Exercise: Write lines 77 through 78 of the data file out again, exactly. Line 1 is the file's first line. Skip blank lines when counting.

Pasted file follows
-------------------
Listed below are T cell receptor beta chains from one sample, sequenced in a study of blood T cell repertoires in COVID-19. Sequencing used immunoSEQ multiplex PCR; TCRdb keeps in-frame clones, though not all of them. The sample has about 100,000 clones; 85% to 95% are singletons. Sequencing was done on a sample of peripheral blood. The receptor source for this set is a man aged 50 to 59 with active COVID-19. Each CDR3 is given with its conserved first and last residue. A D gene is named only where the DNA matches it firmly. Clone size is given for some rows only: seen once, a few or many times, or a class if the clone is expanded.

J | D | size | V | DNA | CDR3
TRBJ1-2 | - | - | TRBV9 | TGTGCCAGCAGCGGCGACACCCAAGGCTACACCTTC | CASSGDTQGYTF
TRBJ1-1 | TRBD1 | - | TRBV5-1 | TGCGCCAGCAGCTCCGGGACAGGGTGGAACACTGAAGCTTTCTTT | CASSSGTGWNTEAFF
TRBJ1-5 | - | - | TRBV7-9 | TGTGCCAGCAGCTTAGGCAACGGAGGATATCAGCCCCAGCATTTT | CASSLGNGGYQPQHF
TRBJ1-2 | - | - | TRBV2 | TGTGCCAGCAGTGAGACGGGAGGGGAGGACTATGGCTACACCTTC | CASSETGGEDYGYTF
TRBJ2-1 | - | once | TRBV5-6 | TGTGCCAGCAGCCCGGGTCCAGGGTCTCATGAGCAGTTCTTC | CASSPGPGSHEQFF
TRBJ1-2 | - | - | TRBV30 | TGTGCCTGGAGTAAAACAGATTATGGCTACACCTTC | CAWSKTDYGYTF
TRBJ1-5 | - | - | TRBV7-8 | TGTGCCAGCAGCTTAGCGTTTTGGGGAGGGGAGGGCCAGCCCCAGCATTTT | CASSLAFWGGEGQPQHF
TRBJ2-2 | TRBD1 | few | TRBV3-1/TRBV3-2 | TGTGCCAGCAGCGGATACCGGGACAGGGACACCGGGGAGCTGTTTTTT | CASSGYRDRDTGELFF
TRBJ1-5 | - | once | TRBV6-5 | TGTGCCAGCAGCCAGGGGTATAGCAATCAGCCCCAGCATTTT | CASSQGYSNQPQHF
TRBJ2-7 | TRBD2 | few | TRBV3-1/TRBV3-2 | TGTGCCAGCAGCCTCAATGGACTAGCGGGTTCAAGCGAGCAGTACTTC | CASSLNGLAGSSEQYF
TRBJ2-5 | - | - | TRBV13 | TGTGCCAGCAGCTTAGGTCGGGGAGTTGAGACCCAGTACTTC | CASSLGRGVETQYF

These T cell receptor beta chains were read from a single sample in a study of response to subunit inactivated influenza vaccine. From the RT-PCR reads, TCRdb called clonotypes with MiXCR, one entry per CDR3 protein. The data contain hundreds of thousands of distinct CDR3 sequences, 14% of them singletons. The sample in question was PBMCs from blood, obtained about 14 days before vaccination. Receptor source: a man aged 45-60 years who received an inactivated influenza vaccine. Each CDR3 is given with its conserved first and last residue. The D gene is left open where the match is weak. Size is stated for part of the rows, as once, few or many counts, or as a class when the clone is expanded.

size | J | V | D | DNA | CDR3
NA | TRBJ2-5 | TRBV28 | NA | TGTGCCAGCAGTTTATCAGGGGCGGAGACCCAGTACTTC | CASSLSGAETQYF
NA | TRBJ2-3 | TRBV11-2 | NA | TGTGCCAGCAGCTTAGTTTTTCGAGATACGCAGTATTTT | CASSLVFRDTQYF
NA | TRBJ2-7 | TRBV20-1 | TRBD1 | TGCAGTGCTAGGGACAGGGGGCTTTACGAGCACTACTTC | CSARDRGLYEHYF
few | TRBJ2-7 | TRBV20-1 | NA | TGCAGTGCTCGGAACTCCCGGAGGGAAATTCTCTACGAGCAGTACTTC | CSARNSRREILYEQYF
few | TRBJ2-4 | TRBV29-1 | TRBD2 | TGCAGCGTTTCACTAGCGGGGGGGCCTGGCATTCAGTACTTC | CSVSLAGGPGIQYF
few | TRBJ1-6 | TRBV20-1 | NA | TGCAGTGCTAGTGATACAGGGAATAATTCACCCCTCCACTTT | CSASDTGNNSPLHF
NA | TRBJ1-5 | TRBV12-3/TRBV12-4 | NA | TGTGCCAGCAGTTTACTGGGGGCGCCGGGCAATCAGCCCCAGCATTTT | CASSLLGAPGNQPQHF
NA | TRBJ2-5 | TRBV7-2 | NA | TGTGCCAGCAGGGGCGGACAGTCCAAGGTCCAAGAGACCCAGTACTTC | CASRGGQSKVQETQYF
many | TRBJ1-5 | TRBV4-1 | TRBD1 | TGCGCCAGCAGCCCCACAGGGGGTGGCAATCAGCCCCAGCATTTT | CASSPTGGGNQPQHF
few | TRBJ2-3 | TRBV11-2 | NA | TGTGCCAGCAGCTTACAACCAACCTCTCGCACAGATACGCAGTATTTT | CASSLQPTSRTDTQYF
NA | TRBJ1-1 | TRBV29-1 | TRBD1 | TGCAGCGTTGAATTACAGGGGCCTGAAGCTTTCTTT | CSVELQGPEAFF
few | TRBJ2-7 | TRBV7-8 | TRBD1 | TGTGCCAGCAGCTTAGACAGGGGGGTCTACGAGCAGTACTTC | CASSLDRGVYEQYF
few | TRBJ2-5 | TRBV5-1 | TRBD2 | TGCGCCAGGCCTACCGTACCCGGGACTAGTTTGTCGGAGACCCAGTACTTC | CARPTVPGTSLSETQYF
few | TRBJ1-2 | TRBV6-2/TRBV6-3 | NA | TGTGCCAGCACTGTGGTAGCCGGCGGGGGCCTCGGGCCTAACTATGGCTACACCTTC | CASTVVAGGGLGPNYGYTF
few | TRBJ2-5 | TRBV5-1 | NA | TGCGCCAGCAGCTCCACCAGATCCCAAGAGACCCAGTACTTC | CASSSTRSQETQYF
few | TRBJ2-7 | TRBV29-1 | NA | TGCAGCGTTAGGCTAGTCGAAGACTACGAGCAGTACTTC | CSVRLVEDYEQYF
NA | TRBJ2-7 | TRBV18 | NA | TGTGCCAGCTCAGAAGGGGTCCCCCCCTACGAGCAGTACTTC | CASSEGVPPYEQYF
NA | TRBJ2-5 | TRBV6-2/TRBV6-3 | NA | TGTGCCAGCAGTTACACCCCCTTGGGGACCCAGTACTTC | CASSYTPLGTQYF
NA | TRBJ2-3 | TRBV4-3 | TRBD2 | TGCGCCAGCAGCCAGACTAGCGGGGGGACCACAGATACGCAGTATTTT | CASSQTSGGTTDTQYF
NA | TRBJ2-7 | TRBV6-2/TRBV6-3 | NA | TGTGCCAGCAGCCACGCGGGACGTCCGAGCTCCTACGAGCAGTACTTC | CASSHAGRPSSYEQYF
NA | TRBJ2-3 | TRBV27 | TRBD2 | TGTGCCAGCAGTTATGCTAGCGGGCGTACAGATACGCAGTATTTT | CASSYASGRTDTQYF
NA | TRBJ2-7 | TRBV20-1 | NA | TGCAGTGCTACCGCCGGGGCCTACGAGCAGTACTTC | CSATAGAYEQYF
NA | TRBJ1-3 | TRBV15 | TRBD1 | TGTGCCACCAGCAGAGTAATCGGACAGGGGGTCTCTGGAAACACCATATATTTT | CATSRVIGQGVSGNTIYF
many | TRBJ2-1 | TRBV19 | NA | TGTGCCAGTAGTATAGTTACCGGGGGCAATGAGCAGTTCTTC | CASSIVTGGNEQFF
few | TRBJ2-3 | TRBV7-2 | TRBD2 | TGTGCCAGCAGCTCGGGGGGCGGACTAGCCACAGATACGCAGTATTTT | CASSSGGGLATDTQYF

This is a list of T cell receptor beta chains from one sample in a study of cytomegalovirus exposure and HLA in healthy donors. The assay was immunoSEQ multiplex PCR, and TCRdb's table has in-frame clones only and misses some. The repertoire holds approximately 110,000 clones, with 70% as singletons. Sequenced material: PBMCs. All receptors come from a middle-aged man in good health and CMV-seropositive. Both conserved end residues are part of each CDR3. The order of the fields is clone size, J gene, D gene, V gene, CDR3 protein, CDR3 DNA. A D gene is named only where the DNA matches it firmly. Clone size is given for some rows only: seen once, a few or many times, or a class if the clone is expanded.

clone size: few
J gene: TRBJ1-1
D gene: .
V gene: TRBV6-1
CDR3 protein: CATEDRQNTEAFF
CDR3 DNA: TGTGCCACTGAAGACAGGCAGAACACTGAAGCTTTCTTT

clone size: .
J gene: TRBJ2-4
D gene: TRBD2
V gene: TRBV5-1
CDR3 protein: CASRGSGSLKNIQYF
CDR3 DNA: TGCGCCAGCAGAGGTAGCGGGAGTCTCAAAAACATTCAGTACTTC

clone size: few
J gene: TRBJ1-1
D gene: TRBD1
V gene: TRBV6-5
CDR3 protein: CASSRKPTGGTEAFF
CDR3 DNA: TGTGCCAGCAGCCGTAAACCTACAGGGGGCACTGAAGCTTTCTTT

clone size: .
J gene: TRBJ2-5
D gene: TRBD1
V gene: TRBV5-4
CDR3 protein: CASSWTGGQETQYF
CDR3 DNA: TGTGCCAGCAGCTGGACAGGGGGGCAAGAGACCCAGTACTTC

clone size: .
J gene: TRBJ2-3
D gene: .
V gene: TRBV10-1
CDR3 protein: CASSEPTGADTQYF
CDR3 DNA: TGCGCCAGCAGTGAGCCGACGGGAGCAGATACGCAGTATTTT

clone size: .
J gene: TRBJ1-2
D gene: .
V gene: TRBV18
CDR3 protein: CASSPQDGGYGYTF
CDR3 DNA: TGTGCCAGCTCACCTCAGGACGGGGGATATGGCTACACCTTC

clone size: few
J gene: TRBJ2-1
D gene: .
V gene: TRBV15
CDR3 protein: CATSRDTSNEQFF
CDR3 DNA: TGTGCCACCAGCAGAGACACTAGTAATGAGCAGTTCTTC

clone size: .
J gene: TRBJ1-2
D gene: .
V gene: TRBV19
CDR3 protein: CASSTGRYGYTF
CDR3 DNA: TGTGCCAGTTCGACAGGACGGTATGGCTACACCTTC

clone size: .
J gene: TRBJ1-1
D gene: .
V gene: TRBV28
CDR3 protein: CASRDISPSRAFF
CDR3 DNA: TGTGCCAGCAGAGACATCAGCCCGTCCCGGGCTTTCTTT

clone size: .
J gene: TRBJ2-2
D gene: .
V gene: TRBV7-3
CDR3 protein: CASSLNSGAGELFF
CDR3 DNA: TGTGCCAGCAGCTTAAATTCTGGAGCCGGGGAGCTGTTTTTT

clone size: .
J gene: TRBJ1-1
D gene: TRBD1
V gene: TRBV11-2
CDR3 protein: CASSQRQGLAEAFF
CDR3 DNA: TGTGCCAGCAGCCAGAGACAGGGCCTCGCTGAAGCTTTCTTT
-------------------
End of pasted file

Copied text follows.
CDR3 DNA: TGTGCCAGCTCACCTCAGGACGGGGGATATGGCTACACCTTC

clone size: few